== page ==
Want to deliver a more effective presentation when using slides? Here are the top ten Power Tips to help you deliver a more professional presentation using PowerPoint or Apple’s Keynote.
Tip #1: Don’t base your presentation on the slides. People came to hear you speak, even if it is an internal business update. Use a slide to add to the information you are delivering, but don’t make the slide itself the main content. A slide is a part of your presentation, not the main focus.
Tip #2: Don’t read the slides. There is never a reason for you to read any material on a slide. Your audience learned to read in the first grade of school. Don’t insult them. It is especially annoying to listeners when someone reads a quote from a slide. Your job is to comment on the material, explain it, interpret it, but never to just read it.
Tip #3: Don’t turn your back on the audience. It is very rude and makes you look like a novice if you turn around to look at the slide that is projected behind you. Keep your laptop open in front of you to see the slide or print your presentation and have the printed slides on the podium or table in front of you.
Tip #4: Don’t write complete or full sentences on bullets. Use a short phrase or even a single word. Instead of “We need to offer greater discounts to repeat customers,” the bullet could simply be, “customer discounts.” Now you the speaker can add the details about what kind of customers get the discount and how much.
Tip #5: Use a large text font. If the font on the slide is too small, it can annoy your audience. Choose a font that can be seen by people in the back of the room. Professional presenters use at least 16 point, and some even suggest 18. Titles should be at least 32 point. And never apologize by saying, “I’m sorry if everyone can’t read this.” Design all slides to be readable.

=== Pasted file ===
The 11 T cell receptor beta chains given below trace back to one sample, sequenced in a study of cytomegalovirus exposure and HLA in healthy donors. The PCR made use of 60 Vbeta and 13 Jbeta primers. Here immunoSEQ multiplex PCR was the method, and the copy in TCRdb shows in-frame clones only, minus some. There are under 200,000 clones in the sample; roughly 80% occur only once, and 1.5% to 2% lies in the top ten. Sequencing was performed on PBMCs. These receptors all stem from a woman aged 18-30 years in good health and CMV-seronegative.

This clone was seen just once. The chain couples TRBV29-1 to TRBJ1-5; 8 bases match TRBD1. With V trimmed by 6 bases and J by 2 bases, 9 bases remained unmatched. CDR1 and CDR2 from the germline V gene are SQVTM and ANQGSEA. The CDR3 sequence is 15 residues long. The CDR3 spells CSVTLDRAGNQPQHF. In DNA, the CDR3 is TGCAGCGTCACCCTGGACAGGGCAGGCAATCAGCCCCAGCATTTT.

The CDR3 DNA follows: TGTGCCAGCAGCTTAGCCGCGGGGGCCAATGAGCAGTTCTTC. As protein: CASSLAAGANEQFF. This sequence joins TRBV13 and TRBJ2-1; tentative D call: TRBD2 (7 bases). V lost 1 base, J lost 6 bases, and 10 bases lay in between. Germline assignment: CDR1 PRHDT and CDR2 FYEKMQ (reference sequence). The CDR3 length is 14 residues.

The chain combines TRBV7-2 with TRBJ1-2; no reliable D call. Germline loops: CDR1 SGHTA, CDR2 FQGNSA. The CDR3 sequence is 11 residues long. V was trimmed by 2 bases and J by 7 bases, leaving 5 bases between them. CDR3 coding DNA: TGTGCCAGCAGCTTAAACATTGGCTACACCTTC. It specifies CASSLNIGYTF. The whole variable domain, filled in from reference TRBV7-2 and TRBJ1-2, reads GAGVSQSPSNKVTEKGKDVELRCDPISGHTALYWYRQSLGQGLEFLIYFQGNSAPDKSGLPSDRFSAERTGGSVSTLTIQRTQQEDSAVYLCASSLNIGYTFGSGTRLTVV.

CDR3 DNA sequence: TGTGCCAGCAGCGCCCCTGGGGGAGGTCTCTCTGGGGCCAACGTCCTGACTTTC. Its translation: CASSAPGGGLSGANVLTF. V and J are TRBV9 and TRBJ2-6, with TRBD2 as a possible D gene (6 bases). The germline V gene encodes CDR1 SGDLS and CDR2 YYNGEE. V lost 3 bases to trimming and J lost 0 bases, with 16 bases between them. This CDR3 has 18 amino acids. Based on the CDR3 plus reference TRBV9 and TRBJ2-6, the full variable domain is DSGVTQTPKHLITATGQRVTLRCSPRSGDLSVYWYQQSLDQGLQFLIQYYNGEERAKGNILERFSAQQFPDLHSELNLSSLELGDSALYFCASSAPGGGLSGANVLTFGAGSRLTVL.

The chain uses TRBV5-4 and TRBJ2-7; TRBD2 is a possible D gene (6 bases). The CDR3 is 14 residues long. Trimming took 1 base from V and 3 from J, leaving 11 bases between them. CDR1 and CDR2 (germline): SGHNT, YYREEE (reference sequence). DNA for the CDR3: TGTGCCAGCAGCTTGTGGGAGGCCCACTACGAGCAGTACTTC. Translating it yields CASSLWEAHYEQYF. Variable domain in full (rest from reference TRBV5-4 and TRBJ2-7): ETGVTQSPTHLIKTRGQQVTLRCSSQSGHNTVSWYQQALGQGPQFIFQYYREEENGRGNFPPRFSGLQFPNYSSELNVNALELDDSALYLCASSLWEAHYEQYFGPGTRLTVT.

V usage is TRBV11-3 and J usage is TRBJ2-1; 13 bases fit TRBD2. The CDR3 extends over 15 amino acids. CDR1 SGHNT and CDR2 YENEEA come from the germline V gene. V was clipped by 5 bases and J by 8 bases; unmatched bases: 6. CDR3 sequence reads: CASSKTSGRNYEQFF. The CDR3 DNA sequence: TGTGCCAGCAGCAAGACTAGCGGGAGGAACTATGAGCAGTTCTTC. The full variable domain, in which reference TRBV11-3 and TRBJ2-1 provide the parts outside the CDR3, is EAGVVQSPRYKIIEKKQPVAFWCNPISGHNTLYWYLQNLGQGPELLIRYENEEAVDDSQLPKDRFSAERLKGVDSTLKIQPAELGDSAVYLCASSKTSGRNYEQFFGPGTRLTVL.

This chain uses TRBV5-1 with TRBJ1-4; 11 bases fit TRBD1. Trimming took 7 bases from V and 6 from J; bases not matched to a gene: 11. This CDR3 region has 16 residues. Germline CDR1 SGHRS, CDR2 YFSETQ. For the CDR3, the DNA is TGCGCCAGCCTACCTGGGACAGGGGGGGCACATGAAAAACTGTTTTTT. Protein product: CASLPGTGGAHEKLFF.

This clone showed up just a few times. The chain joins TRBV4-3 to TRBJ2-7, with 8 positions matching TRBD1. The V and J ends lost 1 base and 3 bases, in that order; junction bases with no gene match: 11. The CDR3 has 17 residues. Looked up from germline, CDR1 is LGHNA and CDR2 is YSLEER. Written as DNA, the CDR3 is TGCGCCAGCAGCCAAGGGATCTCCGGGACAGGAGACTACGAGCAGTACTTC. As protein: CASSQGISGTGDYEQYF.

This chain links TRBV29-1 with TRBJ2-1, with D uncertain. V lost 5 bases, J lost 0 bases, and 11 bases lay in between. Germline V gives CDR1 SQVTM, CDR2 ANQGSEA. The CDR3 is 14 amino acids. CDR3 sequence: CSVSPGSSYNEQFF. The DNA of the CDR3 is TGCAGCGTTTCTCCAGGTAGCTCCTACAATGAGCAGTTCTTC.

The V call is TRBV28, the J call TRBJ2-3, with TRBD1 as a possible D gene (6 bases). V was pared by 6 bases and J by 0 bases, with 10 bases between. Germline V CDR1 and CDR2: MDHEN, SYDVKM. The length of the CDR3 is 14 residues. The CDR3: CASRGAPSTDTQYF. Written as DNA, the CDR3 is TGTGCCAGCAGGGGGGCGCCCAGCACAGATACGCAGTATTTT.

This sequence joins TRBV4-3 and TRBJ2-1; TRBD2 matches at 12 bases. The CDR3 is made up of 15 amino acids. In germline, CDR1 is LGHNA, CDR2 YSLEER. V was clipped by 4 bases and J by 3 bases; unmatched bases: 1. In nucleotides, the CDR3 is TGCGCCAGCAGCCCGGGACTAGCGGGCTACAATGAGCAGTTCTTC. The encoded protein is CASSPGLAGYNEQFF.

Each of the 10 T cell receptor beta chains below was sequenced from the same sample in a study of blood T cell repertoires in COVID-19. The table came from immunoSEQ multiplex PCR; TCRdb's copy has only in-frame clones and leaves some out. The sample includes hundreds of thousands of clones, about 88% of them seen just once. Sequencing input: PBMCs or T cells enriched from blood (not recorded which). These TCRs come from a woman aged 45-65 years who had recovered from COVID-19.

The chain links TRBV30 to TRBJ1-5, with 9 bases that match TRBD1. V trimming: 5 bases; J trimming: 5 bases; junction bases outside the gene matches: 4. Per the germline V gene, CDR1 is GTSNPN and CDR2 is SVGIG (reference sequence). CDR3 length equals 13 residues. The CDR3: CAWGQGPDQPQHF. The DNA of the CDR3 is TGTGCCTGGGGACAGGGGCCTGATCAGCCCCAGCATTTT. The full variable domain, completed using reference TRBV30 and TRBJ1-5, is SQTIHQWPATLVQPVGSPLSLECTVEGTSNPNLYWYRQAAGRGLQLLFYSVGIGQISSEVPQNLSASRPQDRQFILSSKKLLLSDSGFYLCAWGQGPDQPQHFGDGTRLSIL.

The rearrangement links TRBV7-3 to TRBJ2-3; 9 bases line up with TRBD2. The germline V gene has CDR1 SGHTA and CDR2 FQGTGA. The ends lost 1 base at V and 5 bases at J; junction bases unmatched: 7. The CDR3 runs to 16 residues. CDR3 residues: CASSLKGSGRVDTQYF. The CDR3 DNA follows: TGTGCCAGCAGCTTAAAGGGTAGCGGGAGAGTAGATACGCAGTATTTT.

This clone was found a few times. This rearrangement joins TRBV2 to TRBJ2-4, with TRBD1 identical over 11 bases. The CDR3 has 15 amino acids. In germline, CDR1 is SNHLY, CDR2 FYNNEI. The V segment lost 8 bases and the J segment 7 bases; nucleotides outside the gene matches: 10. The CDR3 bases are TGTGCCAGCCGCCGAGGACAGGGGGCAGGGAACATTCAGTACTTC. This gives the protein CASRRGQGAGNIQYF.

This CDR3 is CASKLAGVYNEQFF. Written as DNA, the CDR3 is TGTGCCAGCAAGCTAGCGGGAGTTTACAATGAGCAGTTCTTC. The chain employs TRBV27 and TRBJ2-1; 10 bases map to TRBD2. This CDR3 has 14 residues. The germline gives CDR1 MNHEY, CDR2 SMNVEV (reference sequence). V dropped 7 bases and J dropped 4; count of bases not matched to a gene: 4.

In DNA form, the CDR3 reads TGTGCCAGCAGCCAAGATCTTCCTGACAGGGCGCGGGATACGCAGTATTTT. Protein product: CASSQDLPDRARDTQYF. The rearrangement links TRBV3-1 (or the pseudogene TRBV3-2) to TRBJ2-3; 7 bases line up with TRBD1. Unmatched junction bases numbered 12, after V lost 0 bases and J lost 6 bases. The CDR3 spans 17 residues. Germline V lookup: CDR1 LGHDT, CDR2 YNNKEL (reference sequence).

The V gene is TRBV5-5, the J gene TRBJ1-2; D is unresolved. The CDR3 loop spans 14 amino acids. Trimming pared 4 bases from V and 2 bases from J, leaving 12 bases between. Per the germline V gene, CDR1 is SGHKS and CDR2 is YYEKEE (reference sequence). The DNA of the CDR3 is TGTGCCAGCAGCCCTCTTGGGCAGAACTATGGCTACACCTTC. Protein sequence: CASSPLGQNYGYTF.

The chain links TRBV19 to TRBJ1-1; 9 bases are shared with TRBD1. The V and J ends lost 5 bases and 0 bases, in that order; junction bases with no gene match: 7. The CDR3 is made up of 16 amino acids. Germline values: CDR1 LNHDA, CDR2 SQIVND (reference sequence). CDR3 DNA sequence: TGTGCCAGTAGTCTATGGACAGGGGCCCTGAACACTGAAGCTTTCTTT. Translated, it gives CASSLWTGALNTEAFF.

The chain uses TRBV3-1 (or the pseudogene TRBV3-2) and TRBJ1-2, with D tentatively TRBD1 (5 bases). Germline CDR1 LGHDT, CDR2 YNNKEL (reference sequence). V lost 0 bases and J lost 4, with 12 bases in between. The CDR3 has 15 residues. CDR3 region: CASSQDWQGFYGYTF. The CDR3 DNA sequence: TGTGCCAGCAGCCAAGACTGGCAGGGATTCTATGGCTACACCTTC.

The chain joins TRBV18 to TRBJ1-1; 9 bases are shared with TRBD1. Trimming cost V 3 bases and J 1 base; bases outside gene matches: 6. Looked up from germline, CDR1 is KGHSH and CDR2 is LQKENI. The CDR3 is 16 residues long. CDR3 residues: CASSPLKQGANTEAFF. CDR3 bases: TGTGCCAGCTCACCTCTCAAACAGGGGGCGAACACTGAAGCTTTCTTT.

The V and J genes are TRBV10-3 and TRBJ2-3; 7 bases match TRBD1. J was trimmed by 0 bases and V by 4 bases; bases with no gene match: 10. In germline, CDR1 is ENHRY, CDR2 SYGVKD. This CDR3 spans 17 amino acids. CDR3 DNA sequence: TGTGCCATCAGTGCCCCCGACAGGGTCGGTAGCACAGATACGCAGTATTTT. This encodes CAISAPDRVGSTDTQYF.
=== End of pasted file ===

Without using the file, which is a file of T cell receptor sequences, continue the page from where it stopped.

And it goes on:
Tip #6: Limit animations. PowerPoint lets you apply many different animations and effects: words can fly in, shapes can swirl around. For most business presentations these can be annoying and they send a message that you are a novice presenter. Avoid them.
Tip #7: Avoid using complex charts. Data can be overwhelming, and most audiences don’t need nor can they remember all your data. Make charts simple so that one or two data points are highlighted, not ten.
Tip #8: Have a consistent look and feel. Choose one or two complementary colors that you use throughout the deck; your deck should not look like a rainbow. Also, when you use images, be sure they are all consistent. A similar color background on jpgs or the same size is an easy way to create a consistent look.
Tip #9: Create chapter or section slides. Especially when presenting a long deck, it’s important to break the slides into logical sections. Think of a book. It has very clear chapters. That’s how you should design your deck: three or four chapters or sections is ideal. Before each chapter, place a simple section slide that “announces” the title for each section. This structure is a great help to any audience.
Tip #10: Limit the number of slides. Do you want to sit through a 60-slide deck? Most audiences wouldn’t either. If you speak for 2 or 3 minutes per slide, 10 slides is more than enough for a half-hour presentation. Don’t rush through the slides, spend enough time on each one to give the audience some in-depth content.
Ultimately, learning to present using PowerPoint is a skill. The more you do it, the better you become.
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